Journal Name: Recent Patents on Anti-Cancer Drug Discovery
Author(s): Debora Basile, Camilla Lisanti, Maria A. Pizzichetta, Paolo Baldo*, Giulia Fornasier, Francesco Lo Re, Giuseppe Corona, Fabio Puglisi.
Background: Malignant melanoma is a skin cancer responsible of 90% of cutaneous cancer related deaths. In recent years, breakthroughs in treatment strategy have revolutionized the prognosis both of early and advanced melanoma patients. In particular, treatment with monoclonal antibodies targeting co-inhibitory checkpoints or specific molecular pathways are pawing the way for a new era of promising options, by prolonging survival time of these patients.
Moreover, unlike the chemotherapy that was used until some time ago, these new drugs have a good and more manageable toxicity profile. However, because of the recent introduction in clinical practice of the new agents, there is a learning curve among physicians regarding early recognition and management of the associated side effects.
Objectives: The analysis of the toxicity profiles of the different agents currently studied for the treatment of early and advanced melanoma, and the description of several relevant recent patents in this field, are the aims of this review.
Methods: A systematically conducted review, based on current clinical guidelines and on international Pharmacovigilance databases (AERS-Eudravigilance – WHO Vigibase).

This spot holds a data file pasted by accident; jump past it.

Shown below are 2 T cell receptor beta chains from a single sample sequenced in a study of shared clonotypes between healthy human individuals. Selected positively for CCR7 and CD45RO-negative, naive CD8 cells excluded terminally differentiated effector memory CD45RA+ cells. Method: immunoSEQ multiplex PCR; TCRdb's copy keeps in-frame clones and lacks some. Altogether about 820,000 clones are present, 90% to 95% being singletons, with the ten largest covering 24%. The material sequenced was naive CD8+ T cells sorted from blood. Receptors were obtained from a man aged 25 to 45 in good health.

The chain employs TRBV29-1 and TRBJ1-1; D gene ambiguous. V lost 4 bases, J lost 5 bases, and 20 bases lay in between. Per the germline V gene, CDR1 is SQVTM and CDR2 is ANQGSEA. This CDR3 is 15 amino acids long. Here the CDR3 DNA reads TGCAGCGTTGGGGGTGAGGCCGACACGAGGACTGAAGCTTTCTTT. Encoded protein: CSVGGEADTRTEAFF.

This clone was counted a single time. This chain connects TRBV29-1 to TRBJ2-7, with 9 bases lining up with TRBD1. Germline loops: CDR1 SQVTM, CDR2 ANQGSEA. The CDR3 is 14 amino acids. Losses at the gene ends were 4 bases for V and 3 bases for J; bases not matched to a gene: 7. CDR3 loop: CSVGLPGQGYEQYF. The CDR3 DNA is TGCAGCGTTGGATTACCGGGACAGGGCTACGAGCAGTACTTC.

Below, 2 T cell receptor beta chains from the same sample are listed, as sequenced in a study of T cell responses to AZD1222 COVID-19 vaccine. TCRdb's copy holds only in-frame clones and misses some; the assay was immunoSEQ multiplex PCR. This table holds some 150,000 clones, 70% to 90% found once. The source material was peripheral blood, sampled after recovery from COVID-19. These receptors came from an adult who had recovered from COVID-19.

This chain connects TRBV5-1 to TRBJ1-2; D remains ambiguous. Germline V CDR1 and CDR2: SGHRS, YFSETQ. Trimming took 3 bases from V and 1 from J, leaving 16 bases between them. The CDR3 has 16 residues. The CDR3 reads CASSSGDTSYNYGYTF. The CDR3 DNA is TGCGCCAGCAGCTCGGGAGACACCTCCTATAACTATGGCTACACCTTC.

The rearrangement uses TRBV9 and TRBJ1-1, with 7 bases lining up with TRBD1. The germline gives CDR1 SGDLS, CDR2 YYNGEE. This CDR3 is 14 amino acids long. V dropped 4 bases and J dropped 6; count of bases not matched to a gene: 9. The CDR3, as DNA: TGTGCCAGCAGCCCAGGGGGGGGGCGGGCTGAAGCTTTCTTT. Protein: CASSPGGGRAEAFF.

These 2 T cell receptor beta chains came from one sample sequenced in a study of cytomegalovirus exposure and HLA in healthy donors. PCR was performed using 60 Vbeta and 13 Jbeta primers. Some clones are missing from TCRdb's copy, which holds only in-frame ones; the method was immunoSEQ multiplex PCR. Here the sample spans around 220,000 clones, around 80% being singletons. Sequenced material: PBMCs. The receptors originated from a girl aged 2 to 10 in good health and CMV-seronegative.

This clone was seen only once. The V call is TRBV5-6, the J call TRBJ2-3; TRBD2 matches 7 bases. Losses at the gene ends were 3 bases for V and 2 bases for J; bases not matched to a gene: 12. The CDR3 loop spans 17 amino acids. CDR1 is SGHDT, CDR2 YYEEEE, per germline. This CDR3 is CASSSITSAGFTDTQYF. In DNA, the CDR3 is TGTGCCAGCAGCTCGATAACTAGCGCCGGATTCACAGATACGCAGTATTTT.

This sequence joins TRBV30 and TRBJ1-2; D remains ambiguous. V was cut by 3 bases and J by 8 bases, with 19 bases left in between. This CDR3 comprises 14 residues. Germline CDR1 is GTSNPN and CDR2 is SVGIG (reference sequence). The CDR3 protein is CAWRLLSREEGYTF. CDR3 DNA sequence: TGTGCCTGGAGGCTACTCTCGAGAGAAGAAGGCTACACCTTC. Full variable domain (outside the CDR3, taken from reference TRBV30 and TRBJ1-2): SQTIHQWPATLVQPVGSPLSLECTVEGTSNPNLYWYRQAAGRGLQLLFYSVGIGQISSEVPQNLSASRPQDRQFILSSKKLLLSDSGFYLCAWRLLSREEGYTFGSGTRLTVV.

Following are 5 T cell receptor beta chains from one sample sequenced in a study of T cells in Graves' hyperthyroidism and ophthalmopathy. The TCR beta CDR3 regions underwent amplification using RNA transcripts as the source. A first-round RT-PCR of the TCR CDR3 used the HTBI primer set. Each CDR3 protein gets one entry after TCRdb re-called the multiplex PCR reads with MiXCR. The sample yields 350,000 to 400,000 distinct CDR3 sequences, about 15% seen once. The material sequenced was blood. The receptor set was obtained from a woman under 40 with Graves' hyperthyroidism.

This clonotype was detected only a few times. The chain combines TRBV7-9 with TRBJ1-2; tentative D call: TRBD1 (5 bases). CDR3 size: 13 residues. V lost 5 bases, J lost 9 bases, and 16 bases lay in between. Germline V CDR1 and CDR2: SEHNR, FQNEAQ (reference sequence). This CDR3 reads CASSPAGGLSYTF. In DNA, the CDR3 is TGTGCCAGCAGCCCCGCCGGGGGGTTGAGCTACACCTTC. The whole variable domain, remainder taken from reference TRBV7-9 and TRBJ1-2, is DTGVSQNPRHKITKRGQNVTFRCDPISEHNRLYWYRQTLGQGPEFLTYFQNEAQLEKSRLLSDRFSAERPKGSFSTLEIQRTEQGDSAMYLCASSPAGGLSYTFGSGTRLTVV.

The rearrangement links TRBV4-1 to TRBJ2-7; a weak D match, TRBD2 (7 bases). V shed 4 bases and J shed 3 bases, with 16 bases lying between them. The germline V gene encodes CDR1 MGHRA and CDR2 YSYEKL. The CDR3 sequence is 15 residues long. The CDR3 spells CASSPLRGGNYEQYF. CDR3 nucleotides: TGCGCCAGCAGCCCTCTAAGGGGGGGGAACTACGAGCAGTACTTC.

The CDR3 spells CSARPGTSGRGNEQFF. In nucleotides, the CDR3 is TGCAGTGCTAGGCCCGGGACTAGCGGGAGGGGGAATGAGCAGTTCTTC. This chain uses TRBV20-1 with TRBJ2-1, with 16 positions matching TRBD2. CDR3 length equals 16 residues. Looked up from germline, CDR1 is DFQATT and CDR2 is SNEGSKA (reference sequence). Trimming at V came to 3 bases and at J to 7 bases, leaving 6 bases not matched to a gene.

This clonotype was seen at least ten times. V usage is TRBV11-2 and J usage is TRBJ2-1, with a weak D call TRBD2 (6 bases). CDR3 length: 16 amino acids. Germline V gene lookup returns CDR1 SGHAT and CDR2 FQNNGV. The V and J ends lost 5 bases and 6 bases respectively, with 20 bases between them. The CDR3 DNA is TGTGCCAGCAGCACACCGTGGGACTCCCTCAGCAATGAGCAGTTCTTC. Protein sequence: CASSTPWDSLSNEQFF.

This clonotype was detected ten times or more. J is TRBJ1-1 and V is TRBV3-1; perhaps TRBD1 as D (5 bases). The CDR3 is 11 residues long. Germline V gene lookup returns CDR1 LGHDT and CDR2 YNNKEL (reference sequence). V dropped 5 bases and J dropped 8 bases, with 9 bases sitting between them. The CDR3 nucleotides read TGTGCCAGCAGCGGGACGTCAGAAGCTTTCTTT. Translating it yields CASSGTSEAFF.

Results: Our systematic analysis outlines a comprehensive overview about the pharmacology, clinical application and safety of recent anticancer drugs to treat melanoma, which can be an essential instrument for health professionals and researchers.
Conclusion: The new oncological therapies against melanoma are based on increasingly specific biological and immunological targets. For this reason, the potential toxicities that are expected from patients would be less relevant than the systemic “classical” chemotherapy. However, the new therapies are not free from the risk of causing adverse reactions, some of which must be managed promptly and appropriately; moreover the multiplicity of the metabolic pathways exposes the new target therapies to relevant potential interactions. This review can help to understand how important it is not to underestimate potential adverse drug reactions related to new targeted therapies. To read the full abstract, please visit: http://www.eurekaselect.com/173896/article